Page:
3D-printable 5-metal alloy proves ultra-strong yet ductile


With new manufacturing techniques, it is possible to create completely new metal alloys with a huge range of possible properties. A team of researchers has just developed a new 3D printable alloy with a specific nanostructure that makes it ultra-strong and ductile.

Most common alloys, such as stainless steel or bronze, are made with a primary metal mixed with smaller amounts of other elements. But an emerging class of materials known as high-entropy alloys (HEAs) involves the mixing of five different elements in roughly equal proportions. The resulting alloys end up with intriguing and useful properties, such as high strength-to-weight ratios and stiffness that increases with temperature.

The new study focuses on an HEA containing equal parts aluminum, cobalt, chromium, iron and nickel. This particular blend has been experimented with for a few years now, but the team achieved it using a technique that hadn’t been applied to it before: laser powder bed fusion. Essentially, the powdered forms of the original metals are laid out on a surface and then blasted with a high-powered laser which causes them to quickly melt and resolidify.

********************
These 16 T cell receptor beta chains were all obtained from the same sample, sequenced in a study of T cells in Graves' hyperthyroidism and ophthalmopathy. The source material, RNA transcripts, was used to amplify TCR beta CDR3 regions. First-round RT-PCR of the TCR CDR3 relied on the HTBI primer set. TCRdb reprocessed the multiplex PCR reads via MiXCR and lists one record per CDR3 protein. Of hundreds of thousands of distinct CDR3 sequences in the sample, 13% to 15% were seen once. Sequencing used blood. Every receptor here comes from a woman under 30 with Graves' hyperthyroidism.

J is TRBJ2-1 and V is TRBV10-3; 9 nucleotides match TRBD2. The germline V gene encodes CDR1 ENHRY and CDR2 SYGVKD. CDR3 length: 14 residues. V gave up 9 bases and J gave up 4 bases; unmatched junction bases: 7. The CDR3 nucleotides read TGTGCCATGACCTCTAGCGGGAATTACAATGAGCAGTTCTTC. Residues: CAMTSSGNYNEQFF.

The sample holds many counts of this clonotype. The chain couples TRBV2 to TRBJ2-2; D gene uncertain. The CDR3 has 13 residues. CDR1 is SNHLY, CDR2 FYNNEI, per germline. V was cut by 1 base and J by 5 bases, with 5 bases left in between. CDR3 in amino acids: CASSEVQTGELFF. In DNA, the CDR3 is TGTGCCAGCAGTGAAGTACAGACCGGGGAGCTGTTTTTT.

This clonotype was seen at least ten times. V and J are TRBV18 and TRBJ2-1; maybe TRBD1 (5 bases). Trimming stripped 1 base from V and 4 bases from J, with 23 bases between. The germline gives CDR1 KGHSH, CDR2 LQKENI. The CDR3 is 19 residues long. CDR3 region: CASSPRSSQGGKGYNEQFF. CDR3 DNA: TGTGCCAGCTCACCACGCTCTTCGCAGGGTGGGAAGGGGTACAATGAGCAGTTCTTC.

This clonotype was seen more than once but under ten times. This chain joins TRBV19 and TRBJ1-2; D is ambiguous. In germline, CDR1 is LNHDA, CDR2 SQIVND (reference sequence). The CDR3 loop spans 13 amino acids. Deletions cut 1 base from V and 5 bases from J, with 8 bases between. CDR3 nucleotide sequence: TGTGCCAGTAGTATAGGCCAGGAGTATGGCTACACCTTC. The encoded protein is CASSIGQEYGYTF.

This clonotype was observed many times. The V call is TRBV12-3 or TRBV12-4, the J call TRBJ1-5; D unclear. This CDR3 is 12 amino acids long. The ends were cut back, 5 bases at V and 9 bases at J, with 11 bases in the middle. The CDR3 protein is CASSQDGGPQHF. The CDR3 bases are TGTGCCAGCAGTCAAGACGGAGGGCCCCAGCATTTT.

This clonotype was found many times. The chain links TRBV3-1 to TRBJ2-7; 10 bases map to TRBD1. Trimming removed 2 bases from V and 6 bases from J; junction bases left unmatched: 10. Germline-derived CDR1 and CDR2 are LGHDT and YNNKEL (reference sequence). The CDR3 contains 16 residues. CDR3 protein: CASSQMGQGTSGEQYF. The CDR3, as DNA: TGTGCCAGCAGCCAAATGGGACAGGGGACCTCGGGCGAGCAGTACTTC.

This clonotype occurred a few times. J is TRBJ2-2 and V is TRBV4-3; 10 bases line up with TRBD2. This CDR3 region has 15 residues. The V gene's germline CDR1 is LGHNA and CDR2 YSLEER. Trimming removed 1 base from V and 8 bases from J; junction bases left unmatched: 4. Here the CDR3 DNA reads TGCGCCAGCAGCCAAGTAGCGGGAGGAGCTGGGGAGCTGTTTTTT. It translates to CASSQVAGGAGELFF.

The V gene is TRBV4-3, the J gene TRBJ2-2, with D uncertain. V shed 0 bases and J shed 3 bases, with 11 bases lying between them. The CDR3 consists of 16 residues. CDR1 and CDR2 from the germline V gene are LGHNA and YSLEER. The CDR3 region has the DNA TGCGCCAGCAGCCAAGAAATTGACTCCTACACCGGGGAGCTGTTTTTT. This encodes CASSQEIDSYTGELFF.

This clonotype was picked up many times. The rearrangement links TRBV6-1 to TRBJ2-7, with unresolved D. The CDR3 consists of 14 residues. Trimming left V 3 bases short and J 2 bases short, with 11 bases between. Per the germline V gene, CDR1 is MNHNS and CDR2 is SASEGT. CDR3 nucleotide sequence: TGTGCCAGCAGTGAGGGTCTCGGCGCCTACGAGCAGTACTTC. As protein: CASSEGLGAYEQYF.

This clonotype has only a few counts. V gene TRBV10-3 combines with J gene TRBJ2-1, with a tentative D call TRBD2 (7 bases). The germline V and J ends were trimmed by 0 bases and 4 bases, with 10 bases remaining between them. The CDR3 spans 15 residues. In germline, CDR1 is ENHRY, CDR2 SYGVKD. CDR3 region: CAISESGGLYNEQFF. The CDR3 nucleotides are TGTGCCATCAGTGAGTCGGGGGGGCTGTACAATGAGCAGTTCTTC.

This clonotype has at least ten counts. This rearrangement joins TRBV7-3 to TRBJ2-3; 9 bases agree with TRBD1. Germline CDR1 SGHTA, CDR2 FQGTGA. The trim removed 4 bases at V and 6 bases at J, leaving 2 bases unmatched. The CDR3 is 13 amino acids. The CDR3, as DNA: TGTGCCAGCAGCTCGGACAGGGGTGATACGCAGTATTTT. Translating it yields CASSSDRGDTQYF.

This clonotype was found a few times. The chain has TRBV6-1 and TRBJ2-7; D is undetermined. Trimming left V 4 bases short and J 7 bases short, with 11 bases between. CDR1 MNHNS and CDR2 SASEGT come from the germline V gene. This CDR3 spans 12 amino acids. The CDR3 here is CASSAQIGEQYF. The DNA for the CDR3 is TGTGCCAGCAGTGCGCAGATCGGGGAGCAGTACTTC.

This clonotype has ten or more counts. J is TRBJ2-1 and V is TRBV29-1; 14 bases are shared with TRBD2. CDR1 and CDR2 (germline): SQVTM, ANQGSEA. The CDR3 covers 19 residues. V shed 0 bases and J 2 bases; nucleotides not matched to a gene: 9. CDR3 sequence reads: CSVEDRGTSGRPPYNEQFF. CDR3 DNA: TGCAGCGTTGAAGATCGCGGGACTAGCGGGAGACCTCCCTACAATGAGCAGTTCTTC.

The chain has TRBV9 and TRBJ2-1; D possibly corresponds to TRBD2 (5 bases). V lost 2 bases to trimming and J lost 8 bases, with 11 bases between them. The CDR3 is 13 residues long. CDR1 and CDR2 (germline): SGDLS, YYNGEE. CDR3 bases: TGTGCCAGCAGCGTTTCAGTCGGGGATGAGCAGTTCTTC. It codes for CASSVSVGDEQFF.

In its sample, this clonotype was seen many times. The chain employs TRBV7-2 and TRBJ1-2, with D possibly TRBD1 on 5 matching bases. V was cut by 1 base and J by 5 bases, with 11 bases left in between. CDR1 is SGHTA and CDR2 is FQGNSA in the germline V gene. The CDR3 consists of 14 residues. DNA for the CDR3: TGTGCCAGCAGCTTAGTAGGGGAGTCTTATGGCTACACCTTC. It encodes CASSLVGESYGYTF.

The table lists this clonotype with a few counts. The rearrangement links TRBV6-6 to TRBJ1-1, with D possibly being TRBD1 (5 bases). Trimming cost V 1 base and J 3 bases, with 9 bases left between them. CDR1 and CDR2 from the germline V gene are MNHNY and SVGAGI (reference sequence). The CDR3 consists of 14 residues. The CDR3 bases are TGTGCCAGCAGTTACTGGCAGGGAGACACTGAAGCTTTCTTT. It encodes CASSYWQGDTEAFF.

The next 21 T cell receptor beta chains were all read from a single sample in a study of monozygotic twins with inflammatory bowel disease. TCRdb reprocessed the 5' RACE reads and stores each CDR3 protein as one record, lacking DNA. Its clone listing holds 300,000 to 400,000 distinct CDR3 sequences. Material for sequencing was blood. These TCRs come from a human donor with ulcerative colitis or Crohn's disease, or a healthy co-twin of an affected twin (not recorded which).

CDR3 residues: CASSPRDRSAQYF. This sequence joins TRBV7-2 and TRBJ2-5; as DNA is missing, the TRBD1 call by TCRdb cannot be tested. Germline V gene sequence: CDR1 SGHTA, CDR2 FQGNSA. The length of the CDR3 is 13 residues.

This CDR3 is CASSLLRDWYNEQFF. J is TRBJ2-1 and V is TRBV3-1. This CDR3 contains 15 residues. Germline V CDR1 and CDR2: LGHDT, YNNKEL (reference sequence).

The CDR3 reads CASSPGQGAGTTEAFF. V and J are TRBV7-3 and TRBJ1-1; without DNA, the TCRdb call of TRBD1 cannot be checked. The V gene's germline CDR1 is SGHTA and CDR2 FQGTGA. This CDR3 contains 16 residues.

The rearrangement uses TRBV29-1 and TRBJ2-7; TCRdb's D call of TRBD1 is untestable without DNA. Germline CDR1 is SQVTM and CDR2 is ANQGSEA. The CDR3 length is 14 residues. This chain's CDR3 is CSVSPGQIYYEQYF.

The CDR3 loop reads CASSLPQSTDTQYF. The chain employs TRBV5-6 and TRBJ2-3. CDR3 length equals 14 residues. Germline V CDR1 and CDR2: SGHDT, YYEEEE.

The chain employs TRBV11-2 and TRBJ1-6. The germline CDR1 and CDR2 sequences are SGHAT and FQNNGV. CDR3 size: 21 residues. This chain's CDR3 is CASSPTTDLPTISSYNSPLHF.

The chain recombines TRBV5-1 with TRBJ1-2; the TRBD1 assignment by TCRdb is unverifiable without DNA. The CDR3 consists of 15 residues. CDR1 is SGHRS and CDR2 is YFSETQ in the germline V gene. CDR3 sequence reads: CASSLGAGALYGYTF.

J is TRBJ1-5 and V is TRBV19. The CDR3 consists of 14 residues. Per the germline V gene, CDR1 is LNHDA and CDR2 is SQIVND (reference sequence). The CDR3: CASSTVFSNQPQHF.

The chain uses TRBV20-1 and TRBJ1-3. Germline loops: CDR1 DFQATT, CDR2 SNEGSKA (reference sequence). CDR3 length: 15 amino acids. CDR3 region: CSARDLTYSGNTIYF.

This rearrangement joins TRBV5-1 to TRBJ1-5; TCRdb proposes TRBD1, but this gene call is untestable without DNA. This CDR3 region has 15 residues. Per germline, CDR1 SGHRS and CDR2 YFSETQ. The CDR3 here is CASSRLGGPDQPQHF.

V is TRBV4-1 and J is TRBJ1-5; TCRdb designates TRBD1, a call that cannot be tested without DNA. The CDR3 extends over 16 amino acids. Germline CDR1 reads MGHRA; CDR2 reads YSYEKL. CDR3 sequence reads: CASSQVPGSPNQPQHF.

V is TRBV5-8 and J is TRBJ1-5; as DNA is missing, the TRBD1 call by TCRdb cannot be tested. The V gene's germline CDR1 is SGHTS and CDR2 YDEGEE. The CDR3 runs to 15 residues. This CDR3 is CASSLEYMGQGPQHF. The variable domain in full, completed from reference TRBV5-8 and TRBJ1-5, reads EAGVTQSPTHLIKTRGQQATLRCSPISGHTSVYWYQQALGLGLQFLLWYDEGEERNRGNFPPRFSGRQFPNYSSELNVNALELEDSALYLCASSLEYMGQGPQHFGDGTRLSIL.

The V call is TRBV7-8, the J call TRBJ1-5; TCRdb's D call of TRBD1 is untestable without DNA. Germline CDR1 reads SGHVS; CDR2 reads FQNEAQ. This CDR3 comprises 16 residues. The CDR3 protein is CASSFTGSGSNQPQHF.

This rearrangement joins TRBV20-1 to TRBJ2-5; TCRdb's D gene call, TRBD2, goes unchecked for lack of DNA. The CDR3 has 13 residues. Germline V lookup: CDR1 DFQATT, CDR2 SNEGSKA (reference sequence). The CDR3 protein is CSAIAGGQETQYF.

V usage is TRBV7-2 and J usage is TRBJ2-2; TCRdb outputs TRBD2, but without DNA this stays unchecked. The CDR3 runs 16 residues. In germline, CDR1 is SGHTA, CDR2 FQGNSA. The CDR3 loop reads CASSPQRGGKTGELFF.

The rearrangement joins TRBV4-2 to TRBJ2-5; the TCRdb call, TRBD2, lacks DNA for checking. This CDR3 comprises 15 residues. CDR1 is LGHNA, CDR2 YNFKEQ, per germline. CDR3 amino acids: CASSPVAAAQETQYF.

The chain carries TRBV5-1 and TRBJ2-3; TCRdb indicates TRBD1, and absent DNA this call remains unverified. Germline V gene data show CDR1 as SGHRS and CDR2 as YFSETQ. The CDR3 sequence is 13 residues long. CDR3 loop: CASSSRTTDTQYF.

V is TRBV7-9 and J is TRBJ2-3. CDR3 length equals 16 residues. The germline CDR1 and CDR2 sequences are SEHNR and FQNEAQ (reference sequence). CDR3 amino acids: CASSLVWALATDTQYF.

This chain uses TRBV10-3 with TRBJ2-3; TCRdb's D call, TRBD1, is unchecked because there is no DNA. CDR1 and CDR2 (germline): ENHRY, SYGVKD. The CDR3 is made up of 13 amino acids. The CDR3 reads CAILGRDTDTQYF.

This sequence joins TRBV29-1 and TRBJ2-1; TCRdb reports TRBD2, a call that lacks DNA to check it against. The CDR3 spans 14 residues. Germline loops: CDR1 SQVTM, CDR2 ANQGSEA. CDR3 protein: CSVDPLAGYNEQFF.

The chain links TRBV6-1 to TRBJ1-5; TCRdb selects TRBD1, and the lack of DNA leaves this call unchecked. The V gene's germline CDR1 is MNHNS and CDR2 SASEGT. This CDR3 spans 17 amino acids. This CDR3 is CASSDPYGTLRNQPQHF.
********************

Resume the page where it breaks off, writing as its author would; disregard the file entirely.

This technique, a form of 3D printing, gives the final alloy a microstructure very different from that obtained with other manufacturing methods. The team describes it as net-like, with alternating layers of different cubic crystal structures. This gives HEA a yield strength of about 1.3 gigapascals, almost three times stronger than when made using conventional casting methods. At the same time, it’s also more ductile, countering a common compromise.

“The atomic rearrangement of this unusual microstructure gives rise to ultra-high strength as well as enhanced ductility, which is rare because generally solid materials tend to be brittle,” said Wen Chen, principal investigator of the study. “For many applications, a combination of strength and ductility is essential. Our discoveries are original and exciting for materials science and engineering.

This specific combination of strength and ductility could make this alloy useful for components in aerospace, energy, transportation or other engineering fields.

The research was published in the journal Nature.

Source: Georgia Technology


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